The question of whether the death penalty is an appropriate punishment for rape is surely an open one. It is arguable that many prospective rapists would be deterred by the possibility that they could suffer death for their offense; it is also arguable that the death penalty would have only minimal deterrent effect. It may well be that rape victims would become more willing to report the crime and aid in the apprehension of the criminals if they knew that community disapproval of rapists was sufficiently strong to inflict the extreme penalty; or perhaps they would be reluctant to cooperate in the prosecution of rapists if they knew that a conviction might result in the imposition of the death penalty. Quite possibly, the occasional, well-publicized execution of egregious rapists may cause citizens to feel greater security in their daily lives; or, on the contrary, it may be that members of a civilized community will suffer the pangs of a heavy conscience because such punishment will be perceived as excessive. We cannot know which among this range of possibilities is correct, but today’s holding forecloses the very exploration we have said federalism was intended to foster. It is difficult to believe that Georgia would long remain alone in punishing rape by death if the next decade demonstrated a drastic reduction in its incidence of rape, an increased cooperation by rape victims in the apprehension and prosecution of rapists, and a greater confidence in the rule of law on the part of the populace.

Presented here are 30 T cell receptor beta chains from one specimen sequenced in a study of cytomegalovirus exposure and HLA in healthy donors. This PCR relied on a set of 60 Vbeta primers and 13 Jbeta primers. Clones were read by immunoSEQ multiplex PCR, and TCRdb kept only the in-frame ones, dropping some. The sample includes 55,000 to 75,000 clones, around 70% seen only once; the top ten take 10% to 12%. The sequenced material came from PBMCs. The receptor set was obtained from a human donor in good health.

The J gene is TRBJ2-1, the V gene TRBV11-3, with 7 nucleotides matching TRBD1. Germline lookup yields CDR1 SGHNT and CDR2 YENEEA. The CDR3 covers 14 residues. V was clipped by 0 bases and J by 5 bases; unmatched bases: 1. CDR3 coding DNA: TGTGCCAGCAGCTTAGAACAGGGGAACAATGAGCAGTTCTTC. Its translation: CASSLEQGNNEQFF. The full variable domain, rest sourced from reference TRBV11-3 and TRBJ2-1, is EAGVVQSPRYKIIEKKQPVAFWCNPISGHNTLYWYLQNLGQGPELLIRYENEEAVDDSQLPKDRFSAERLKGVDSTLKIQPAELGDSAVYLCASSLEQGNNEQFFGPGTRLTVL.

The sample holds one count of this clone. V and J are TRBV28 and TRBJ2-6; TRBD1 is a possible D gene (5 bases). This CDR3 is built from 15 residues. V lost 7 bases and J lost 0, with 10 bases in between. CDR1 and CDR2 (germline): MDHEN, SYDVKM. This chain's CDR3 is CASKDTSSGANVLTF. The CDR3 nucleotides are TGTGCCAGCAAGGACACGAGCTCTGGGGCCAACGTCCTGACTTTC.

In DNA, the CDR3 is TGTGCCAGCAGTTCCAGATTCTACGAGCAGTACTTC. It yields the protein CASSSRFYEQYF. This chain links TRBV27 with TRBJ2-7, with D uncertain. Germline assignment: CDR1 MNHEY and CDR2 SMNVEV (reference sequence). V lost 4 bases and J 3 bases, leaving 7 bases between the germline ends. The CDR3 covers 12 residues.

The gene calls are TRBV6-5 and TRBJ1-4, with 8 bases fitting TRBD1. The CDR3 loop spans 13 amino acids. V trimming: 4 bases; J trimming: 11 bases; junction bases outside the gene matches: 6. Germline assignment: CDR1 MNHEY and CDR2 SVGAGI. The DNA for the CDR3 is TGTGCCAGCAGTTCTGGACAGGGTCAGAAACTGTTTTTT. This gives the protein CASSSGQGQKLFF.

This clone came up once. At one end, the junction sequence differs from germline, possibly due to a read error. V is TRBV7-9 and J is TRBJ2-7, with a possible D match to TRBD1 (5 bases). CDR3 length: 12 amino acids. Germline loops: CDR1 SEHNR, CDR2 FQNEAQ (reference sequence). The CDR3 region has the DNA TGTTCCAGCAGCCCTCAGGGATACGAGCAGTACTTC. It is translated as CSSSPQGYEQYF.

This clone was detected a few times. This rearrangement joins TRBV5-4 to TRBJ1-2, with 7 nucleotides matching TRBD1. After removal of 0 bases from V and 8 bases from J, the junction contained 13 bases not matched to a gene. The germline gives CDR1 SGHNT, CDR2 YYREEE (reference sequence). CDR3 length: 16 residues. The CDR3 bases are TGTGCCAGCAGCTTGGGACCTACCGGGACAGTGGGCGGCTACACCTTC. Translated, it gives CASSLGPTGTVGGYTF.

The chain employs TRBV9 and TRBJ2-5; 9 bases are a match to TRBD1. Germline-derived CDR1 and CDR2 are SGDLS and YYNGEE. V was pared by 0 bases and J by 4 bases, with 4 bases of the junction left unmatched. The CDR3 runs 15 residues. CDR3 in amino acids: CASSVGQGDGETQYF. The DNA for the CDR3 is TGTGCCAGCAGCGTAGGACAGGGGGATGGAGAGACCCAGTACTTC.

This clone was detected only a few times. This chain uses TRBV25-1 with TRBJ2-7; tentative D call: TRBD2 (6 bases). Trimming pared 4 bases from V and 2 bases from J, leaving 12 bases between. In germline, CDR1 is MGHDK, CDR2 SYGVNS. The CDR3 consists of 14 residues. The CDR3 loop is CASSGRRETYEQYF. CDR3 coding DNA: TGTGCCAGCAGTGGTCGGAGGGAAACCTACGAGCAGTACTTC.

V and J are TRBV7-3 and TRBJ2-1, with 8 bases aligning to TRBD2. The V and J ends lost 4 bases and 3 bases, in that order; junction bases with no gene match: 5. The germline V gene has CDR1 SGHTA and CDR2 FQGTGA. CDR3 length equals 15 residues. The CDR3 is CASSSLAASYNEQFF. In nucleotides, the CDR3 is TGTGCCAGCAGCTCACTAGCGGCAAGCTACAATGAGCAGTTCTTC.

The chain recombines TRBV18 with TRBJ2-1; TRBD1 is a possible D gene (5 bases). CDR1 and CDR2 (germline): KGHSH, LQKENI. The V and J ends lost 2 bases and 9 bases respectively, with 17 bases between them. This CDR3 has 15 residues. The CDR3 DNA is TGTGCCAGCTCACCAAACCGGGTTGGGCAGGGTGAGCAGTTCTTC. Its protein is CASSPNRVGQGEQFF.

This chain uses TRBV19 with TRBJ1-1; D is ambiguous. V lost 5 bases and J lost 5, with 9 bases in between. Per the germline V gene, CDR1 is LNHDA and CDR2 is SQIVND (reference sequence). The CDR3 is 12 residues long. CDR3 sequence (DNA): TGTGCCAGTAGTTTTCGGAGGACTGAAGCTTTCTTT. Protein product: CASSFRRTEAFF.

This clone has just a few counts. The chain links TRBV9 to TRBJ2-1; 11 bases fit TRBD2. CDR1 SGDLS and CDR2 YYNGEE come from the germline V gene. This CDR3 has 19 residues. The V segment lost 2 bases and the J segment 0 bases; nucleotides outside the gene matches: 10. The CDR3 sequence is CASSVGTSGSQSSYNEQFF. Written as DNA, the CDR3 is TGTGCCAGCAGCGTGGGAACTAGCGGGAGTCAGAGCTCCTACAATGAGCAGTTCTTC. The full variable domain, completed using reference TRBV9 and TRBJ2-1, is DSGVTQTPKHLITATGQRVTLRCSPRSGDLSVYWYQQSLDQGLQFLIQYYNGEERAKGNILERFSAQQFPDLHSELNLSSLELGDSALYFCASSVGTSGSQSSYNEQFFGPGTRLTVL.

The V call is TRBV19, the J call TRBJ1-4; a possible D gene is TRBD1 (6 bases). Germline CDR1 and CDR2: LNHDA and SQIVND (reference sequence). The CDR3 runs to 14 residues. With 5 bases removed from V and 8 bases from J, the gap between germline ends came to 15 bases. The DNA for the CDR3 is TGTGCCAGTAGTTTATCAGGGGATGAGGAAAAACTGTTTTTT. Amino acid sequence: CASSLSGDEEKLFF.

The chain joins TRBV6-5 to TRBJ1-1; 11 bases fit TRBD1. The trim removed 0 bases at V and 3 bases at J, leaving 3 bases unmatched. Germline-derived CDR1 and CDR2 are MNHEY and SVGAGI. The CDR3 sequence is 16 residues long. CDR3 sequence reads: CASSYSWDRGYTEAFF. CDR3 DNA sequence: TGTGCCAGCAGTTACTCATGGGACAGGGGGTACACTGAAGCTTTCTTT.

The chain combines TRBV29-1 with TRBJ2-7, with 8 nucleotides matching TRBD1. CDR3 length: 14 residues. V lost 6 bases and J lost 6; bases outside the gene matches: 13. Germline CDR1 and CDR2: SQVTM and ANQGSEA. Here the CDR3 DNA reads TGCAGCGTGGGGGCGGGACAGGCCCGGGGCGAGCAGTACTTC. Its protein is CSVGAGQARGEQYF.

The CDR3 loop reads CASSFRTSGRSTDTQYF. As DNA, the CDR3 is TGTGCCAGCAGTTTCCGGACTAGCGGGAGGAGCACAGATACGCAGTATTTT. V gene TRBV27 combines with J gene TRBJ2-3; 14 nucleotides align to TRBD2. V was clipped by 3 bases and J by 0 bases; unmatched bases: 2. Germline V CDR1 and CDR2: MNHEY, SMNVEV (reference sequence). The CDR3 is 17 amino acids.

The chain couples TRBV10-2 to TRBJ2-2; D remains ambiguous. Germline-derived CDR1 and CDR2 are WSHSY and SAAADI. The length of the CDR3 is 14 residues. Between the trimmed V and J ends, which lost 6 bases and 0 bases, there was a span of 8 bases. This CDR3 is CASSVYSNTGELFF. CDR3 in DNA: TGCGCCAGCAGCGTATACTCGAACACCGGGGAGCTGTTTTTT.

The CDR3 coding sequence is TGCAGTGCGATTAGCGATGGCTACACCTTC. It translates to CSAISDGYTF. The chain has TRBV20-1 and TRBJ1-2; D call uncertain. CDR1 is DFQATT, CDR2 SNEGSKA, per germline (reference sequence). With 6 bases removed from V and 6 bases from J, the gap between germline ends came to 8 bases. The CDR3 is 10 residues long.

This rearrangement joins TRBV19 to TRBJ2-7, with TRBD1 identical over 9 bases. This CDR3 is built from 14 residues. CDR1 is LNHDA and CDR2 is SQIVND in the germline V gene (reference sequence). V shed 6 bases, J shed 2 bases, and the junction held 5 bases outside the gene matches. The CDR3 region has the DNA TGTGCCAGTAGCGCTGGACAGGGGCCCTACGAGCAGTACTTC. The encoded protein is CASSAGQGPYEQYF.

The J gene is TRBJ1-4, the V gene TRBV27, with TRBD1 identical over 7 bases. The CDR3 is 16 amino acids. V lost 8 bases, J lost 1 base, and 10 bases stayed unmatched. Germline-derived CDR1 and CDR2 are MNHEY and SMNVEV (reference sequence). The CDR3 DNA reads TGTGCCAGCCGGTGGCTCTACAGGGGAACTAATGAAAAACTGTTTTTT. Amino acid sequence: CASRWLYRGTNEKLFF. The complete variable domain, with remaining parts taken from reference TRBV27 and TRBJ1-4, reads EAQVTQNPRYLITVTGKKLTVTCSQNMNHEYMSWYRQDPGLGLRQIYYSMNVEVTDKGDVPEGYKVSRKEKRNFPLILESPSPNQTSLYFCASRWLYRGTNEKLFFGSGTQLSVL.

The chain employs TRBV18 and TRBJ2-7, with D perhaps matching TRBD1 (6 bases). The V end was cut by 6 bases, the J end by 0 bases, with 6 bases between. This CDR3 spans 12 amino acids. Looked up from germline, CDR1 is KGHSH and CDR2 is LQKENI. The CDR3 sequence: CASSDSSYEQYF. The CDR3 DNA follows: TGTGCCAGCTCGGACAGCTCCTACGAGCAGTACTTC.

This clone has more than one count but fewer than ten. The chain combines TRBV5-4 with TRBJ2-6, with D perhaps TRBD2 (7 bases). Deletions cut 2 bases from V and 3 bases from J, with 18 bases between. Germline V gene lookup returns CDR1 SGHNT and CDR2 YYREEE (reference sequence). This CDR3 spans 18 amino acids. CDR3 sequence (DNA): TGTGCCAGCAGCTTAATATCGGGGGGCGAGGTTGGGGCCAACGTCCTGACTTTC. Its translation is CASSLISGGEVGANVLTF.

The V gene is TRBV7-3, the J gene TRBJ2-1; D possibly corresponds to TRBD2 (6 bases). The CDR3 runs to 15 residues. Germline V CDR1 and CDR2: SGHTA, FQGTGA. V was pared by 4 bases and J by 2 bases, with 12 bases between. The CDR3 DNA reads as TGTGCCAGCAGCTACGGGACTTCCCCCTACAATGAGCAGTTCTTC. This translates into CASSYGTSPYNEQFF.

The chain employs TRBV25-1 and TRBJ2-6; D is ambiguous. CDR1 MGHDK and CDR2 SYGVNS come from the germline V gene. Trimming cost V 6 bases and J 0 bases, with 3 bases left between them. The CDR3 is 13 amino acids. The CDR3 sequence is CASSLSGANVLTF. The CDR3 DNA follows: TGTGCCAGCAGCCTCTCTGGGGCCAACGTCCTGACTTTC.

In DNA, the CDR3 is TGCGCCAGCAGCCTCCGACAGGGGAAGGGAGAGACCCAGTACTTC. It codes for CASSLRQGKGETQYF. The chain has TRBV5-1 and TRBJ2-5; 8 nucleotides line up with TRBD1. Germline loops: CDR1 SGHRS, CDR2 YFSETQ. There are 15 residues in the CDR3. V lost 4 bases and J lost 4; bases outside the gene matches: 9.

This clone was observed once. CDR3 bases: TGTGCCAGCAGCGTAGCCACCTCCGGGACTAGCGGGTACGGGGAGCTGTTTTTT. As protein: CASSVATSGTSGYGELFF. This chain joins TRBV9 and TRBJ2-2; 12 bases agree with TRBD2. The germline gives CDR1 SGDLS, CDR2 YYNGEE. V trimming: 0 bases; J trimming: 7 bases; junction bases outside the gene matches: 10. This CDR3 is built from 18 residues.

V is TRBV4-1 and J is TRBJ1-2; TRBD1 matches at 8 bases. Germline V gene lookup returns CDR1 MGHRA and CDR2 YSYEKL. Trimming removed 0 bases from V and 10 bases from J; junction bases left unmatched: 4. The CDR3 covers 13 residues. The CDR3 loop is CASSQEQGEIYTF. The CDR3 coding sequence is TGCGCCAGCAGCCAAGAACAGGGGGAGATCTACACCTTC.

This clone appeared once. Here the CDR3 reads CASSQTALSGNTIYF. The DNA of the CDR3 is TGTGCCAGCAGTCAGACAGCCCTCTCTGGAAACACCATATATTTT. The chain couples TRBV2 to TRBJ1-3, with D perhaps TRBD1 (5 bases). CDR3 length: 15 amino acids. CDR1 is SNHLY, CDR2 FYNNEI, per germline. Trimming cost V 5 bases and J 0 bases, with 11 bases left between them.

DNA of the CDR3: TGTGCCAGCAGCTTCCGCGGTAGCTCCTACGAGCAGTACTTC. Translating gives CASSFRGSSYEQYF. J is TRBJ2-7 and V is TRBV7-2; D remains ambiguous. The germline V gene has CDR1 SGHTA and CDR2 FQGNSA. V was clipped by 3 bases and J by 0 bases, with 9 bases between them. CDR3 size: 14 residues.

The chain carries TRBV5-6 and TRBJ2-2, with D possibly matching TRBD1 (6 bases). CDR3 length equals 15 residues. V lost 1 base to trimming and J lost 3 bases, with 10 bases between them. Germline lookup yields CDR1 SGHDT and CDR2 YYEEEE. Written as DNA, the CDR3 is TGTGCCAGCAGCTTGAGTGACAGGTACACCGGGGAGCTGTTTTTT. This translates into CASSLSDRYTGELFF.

In order for Georgia’s legislative program to develop it must be given time to take effect so that data may be evaluated for comparison with the experience of States which have not enacted death penalty statutes. Today, the Court repudiates the State’s solemn judgment on how best to deal with the crime of rape before anyone can know whether the death penalty is an effective deterrent for one of the most horrible of all crimes. …

 

            To deprive States of this authority as the Court does, on the basis that “[t]he current judgment with respect to the death penalty for rape . . . weighs very heavily on the side of rejecting capital punishment as a suitable penalty for raping an adult woman,” … is impermissibly rash. The current judgment of some Members of this Court has undergone significant change in the short time since Furman. Social change on great issues generally reveals itself in small increments, and the “current judgment” of many States could well be altered on the basis of Georgia’s experience, were we to allow its statute to stand. …